Ride With Norman Reedus Q&A — Executive Producer Anneka Jones on How Ride Dealt With Global Quarantine
Ride With Norman Reedus sends motorcycle enthusiast and The Walking Dead star, Norman Reedus, to far flung corners of the world to explore the open road with artists, musicians, celebrities, and friends. While the first two episodes of Season 5 feature Norman with his co-riders, Josh Brolin and Dylan McDermott, in New Zealand, the rest of this season of Ride will look a little different because of the Covid-19 pandemic. We sat down with Executive Producer Anneka Jones to learn how the Ride team dealt with making a travel show while stuck at home, how they crafted a "scrapbook" of Ride memories, and what fans can look forward to during the rest of this unique season.
Q: So this was a season like no other — first with taking Norman, his co-riders, and the crew down to New Zealand, and then with the arrival of Covid. Can you talk about what the early days of the pandemic were like for the crew? Where were you all and what happened?
A: For Season 5, we had big plans to go more international than we ever have before. I think it would have been four international episodes to two domestic episodes, which was just so exciting. It just seemed like "This season will be bigger and badder and more far flung than ever!" [Laughs] We had all these plans, and these episodes are planned way in advance, to physically get that many people there safely -- obviously, pre-pandemic. The bikes, everything -- it's a real roadshow.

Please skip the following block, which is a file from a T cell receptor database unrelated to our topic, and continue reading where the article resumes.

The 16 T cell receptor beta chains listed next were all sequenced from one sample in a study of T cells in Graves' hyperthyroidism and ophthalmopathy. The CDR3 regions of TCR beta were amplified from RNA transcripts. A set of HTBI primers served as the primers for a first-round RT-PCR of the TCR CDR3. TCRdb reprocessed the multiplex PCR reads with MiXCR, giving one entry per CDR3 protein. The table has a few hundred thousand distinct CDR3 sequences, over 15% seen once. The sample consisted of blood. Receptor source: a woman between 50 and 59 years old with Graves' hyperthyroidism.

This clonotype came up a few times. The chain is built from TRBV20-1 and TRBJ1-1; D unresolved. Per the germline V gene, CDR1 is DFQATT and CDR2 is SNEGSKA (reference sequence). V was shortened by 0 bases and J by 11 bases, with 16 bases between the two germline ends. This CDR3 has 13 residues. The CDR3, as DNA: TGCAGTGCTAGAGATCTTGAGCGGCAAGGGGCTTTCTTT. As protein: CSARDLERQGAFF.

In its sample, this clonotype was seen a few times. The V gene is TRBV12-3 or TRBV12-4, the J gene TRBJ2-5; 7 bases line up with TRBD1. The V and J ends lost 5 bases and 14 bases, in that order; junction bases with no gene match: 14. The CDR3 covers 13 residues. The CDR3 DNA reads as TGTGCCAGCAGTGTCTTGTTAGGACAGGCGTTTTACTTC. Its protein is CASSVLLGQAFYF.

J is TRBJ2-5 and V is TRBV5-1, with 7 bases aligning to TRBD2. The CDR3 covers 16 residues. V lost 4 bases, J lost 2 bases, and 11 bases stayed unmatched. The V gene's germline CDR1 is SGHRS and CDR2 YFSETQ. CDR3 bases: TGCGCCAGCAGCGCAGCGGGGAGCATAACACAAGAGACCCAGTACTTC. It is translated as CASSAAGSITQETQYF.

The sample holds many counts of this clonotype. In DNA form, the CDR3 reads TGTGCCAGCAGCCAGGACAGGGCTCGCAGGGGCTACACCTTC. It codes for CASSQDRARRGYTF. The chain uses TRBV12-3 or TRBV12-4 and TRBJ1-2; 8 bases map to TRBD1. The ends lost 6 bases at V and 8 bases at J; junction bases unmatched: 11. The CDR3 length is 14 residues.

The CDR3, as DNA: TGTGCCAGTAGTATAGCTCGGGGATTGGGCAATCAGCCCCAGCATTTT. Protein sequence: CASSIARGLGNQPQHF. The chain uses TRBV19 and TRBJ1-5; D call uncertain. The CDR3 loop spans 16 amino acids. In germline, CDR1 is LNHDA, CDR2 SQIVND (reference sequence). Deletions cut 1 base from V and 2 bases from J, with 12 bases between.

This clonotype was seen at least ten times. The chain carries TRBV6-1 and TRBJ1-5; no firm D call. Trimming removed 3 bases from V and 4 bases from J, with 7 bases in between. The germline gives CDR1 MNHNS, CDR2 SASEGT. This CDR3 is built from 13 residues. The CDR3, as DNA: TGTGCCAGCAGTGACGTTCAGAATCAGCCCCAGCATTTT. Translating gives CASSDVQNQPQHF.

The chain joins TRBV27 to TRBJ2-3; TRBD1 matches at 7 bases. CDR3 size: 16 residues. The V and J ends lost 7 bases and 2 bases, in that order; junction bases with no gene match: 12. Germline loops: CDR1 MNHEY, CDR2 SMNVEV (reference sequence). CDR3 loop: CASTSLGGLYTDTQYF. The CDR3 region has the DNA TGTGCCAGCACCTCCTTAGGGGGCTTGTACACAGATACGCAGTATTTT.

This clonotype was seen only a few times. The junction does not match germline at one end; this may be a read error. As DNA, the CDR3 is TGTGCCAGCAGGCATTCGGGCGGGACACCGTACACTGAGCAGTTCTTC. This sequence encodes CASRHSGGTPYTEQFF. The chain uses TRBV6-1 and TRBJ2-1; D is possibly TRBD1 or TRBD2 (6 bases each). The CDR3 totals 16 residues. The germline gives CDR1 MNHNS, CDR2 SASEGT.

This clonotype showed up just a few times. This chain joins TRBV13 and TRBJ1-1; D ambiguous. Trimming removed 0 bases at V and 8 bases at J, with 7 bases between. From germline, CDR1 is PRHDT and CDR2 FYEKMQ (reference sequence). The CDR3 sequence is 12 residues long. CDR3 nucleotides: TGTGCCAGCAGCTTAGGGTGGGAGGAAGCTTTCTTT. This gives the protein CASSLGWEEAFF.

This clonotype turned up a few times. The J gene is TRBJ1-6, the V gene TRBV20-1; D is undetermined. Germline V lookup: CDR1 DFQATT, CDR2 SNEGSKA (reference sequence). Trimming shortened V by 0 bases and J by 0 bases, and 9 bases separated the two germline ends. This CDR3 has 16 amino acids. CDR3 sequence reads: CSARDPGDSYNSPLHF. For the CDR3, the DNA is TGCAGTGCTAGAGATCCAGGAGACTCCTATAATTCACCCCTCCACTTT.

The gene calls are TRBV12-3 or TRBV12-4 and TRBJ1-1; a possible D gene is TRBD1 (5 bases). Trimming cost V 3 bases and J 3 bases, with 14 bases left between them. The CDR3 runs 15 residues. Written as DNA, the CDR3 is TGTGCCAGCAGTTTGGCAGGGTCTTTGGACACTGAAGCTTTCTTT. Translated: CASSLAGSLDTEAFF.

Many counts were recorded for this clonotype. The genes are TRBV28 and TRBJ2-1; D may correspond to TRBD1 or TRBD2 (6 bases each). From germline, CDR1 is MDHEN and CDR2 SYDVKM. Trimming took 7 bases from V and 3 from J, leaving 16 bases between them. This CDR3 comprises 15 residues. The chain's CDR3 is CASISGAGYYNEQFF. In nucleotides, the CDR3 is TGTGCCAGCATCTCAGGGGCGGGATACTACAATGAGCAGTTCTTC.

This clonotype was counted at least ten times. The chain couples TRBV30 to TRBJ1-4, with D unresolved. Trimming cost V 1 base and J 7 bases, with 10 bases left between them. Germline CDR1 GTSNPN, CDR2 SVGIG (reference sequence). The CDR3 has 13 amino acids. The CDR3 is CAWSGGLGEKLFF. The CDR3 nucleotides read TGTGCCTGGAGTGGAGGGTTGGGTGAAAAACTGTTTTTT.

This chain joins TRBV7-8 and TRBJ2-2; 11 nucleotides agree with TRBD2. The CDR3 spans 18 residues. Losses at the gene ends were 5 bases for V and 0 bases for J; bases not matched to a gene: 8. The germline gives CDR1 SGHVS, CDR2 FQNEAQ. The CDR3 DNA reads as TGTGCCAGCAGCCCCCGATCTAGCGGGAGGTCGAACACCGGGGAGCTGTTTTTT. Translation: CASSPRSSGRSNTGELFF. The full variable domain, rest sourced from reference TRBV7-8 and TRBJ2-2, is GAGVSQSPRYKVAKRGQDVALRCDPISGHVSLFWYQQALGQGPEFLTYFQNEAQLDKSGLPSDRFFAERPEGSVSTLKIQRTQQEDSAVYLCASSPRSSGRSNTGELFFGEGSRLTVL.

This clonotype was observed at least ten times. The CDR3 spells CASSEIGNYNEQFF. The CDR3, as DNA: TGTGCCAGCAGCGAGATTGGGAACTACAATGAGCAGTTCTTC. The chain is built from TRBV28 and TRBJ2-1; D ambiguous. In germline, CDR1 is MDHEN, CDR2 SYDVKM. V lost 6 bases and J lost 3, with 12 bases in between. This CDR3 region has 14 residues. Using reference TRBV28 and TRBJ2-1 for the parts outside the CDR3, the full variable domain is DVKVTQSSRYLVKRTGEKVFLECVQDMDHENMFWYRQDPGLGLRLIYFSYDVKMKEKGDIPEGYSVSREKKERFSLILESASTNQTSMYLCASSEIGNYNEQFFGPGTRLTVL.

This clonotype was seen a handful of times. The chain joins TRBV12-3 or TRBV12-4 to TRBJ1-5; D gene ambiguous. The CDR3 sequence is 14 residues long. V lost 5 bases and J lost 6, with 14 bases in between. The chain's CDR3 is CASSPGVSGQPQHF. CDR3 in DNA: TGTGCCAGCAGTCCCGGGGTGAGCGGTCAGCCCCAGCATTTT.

Then there's the creative angle: where do you go, what's interesting, who do you talk to? If it's in a foreign language, we have to find local producers. We had done a lot of work, and a lot of budgeting, to make those four international episodes possible, and so we were off to the races in February -- we did two episodes in New Zealand, we were high on life. We went to the corner of the world and got two amazing episodes with Josh Brolin and Dylan McDermott. We were like, "This is gonna be great!" [Laughs]
And then Covid happened. Norman was flying back from New Zealand to LA, and then we were gonna go to Italy and then Croatia, if my memory serves. If you recall, Italy was one of the first hardest hit locations, so it was like "Ooh, maybe not Italy, but since we've already done so much work there, could we use that same team but go to the south of France...?" It was a day-by-day adjustment. Essentially as the pandemic spread, our plans kept changing, like, "Maybe we could do it over here, maybe we could do it over there."